Almost five years ago on a trip out west to neighboring Grand Teton and Yellowstone National Parks, I ran into a photographer who happened to be a Nikon Ambassador. We had just failed miserably in attempting to photograph the first rays of sunlight on the Tetons from Schwabacher’s Landing (along with dozens of other photographers), because the peaks were completely blocked by low hanging clouds and there wasn’t much to see. We talked for a while, and the conversation eventually turned to photographing the wildlife in these two parks because he was about to lead a workshop that included photographing the wildlife there. And he said something interesting that has stuck with me since then about certain compositions in wildlife photography. He said, “The world doesn’t need another perfectly exposed and perfectly focused, full frame shot of the front face of a bison, or any other animal for that matter!” He said he now concentrates his efforts more on the wild animal within its habitat; a kind of environmental portrait.
I never had any intention to photograph the wildlife there, but after hearing that option, thought if an opportunity arose when I could do so, I would attempt his “wildlife in the landscape” approach, since I was there to experience these two national treasures for their unique geography, if there happened to be an animal within the shot, it might make it better. Well, a perfect opportunity to do so occurred just a short time later that same morning when a small herd of pronghorn skittishly crossed a dirt road, yet a single one remained, hesitant to follow the others across. With a legacy, manual-focus 70-200mm lens, hand-held, steadied on the hood of the car I would live in for the next two weeks, I managed just a few frames before it darted across the road and was gone, ending up with my very first wildlife photograph(top).
With all the wildlife in the two parks, there were plenty of occasions to include some in the landscape during the visit that definitely improved shots. Most were taken with the telephoto, but once I did find myself, along with about a dozen other visitors, surrounded by a herd of buffalo that wandered through Lower Geyser Basin in Yellowstone, and used the wide angle since they were so close; although a telephoto would have given me the full-frame front face shot I tried to avoid. I don’t think any of us realized what the possible dangers were, but everyone was super quiet while the animals continued to graze, seemingly undisturbed with our presence (second from left top row).
But wildlife photography is not something that comes to mind in my local area, and after that trip in 2016, that type photo has been a rarity. The suburbs here do not offer the far-ranging vistas and grazing buffalo herds with a mountain range as a backdrop. Birds are about the only wild animals easily seen in my neck of the woods, but I don’t actively seek them out. If they happen to enter a shot that might work, I’ll give it a try; but that poses a problem. Since I primarily shoot the landscape, the camera is usually set at a very low ISO, with smaller apertures and very slow shutter speeds with the mirror-up function on, necessitating two shutter releases for each image; not your ideal settings to capture flying birds. Still keeping in mind the theme of the wild animal in the landscape, what usually happens when I see some approaching birds that may figure into a composition, there is a lot of frantic holding of buttons, spinning wheels and adjustments to raise the ISO, increase the shutter speed, etc. and change to a continuous high-speed frame rate, and end up coming away with a bird that is still slightly blurry!! There just never seems to be enough time to make the proper setting adjustments (Yes, it would be nice to have these settings pre-programed into a single button; maybe in the next camera).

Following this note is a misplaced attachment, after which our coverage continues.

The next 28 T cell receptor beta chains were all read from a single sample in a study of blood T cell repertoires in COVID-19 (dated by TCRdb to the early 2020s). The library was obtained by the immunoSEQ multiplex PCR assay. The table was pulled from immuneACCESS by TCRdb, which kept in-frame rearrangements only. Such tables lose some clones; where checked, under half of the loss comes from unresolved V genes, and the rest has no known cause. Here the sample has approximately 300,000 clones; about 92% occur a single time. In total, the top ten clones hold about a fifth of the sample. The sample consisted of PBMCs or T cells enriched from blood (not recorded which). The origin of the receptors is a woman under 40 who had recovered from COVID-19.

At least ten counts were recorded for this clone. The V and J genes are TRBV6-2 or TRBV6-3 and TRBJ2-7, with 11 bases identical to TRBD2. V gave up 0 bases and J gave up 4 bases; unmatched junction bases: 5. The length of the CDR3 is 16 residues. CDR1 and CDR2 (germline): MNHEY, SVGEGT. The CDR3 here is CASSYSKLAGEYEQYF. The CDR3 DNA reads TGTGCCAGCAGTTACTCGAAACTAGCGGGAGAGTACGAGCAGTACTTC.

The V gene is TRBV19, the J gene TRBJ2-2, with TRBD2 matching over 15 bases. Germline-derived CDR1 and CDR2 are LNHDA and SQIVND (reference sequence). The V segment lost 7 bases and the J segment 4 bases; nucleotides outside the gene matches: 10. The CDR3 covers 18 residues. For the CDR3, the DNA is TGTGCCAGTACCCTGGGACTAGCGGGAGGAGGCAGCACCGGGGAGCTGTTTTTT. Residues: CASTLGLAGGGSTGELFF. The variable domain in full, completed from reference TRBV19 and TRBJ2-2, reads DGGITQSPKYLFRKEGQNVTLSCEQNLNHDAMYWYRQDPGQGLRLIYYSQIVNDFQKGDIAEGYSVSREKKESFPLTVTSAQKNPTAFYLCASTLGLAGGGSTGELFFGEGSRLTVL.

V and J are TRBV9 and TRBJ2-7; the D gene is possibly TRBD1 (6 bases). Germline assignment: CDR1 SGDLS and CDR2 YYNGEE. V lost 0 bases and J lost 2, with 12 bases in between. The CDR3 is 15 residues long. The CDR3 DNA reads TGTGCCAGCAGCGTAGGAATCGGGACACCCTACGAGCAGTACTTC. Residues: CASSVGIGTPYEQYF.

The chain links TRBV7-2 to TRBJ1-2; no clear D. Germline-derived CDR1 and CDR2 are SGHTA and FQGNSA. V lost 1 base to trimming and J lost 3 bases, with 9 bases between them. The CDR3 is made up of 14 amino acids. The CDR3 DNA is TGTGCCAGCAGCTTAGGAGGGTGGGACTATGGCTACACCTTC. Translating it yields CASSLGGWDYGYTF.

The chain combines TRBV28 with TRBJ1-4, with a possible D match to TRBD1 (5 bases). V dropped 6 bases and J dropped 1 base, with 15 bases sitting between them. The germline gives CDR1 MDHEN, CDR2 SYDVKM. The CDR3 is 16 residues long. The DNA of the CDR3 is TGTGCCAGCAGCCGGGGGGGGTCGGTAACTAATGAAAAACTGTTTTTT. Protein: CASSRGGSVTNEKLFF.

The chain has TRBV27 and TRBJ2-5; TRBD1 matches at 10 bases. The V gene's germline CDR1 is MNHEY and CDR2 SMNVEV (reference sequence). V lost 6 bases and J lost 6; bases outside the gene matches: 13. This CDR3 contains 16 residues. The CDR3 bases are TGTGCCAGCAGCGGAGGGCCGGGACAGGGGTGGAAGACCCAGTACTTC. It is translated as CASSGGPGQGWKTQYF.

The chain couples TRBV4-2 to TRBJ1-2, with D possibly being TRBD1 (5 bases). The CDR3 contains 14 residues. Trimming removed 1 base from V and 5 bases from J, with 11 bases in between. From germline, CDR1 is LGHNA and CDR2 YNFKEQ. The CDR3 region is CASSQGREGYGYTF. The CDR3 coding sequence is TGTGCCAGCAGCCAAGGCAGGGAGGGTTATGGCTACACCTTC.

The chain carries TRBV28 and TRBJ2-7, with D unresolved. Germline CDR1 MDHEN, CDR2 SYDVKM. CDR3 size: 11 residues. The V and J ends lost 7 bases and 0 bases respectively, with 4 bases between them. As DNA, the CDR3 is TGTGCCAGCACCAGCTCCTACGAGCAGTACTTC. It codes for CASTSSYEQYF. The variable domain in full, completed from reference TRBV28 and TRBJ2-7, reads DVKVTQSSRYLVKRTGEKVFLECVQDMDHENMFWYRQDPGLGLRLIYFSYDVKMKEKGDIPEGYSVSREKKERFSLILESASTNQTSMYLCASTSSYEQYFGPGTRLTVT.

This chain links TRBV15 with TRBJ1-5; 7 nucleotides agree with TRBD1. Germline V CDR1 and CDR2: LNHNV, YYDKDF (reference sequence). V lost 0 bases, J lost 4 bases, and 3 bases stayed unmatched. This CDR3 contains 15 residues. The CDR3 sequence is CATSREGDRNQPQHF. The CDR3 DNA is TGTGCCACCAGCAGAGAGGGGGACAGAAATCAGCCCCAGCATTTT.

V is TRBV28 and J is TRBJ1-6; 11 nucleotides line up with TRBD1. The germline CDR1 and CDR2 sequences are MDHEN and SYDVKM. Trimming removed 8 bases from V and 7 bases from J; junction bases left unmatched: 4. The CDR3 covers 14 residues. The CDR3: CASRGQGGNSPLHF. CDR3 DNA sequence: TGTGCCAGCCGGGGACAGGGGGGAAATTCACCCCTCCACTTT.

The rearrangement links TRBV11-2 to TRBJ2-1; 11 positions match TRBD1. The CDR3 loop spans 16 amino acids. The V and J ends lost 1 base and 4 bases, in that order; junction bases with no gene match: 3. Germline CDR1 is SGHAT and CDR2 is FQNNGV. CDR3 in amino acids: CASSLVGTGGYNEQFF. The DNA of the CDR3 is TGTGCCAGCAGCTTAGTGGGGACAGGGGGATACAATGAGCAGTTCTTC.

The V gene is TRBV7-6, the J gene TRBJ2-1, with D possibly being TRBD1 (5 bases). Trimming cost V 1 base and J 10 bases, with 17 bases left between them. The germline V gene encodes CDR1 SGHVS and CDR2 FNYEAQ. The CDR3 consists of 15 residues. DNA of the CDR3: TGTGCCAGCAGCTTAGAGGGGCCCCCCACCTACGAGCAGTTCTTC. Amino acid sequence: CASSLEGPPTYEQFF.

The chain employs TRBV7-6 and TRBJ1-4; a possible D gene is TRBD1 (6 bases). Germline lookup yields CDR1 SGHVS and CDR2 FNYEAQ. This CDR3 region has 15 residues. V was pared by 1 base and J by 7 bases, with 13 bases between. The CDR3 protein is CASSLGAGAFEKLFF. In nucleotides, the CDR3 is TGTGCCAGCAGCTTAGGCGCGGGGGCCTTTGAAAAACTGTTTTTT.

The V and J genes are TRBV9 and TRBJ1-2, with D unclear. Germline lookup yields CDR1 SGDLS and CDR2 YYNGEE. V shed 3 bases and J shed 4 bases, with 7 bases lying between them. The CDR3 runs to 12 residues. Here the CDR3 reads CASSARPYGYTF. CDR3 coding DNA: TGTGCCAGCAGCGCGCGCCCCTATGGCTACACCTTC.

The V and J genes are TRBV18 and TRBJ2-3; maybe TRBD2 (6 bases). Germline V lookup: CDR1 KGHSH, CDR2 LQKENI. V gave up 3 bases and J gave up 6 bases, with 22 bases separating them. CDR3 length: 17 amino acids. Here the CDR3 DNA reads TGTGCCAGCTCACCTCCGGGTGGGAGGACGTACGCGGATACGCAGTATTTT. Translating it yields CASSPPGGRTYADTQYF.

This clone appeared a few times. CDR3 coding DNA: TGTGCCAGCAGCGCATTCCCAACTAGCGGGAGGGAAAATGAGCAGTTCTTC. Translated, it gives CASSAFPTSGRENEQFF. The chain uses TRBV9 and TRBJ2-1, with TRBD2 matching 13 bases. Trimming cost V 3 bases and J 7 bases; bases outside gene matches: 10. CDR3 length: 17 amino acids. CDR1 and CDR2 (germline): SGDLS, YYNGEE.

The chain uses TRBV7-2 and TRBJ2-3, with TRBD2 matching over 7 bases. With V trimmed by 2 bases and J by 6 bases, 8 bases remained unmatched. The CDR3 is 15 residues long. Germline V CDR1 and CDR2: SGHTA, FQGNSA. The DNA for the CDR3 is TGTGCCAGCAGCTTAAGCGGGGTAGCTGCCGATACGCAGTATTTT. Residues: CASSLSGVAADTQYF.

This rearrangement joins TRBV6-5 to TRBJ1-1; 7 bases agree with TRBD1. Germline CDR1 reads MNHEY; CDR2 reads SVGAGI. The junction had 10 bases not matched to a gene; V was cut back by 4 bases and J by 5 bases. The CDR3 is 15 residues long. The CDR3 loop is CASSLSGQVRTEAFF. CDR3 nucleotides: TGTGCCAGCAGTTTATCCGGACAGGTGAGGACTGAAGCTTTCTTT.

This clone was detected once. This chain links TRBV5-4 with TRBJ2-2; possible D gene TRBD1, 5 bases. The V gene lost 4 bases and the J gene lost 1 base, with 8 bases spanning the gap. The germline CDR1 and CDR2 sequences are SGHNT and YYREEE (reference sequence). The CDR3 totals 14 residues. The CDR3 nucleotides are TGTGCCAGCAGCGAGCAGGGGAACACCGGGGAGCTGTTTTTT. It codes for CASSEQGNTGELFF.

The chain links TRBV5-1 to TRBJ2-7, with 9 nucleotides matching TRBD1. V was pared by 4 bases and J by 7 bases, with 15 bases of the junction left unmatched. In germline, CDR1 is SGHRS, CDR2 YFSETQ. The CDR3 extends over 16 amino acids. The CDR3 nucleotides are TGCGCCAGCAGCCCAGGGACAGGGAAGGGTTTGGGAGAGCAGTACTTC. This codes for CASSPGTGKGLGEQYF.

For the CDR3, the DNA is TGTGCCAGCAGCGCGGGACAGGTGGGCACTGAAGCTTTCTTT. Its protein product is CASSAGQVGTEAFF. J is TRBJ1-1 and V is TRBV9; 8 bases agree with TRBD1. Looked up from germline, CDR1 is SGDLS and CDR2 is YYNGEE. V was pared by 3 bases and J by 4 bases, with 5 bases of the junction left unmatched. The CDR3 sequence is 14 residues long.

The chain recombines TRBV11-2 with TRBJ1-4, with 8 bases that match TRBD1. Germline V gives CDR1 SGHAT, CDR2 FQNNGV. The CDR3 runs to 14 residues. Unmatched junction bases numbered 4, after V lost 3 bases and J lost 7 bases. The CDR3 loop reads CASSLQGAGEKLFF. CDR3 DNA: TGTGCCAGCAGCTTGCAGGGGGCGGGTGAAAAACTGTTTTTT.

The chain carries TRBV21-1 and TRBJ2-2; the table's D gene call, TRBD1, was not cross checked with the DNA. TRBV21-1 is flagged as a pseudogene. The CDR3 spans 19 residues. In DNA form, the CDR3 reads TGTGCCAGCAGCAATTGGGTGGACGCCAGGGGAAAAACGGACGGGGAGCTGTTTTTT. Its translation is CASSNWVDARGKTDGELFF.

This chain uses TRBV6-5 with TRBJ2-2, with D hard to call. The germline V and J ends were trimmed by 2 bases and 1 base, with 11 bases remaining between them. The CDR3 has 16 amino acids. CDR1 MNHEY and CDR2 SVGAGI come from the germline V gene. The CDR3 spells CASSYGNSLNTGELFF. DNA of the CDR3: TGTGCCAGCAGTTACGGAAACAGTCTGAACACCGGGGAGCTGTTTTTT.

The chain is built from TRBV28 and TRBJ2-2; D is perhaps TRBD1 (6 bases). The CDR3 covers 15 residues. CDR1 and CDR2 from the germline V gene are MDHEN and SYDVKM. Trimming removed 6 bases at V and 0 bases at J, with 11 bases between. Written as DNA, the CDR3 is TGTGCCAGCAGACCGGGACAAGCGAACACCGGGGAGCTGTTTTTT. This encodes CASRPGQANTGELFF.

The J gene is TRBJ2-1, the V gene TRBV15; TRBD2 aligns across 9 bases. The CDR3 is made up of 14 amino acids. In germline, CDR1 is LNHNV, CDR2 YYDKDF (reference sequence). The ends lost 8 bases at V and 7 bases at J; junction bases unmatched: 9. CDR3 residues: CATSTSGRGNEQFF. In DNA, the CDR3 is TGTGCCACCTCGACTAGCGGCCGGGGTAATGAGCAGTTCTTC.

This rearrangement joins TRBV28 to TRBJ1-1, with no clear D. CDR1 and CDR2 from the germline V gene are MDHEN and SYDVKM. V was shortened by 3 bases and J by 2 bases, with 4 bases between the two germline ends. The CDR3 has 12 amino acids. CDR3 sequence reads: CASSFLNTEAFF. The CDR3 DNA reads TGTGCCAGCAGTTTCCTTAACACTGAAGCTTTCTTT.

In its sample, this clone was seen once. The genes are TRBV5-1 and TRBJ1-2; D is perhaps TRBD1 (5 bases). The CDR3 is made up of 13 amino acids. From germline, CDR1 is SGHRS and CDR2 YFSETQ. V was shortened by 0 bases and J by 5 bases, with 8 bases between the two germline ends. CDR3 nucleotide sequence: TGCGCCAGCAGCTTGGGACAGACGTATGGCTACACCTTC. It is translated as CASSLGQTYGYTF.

After being frustrated with such poor results so often when these opportunities occur, I made an attempt to salvage one particular photo that I loved, but was unusable with a blurry bird. The rest of the image was perfect, but the bird just killed it. In post-processing, using the same technique previously used to repair halos around solid objects (mountains, buildings, etc.), I used Photoshop’s clone tool set to a sharp edge, to “draw in” the clean, crisp edges of the bird, taking samples from both inside and outside the bird. Since the birds are basically silhouettes, it’s a fairly straight forward, but tedious, process. Viewed at 1:1, by moving the slider, the heron above can be seen slightly blurry before the process was applied, and the resulting sharper bird afterward. Using this process, the pixel-peeper in me is sufficiently satisfied to make a print of reasonable size and not be embarrassed with the poor quality of the bird in the original file.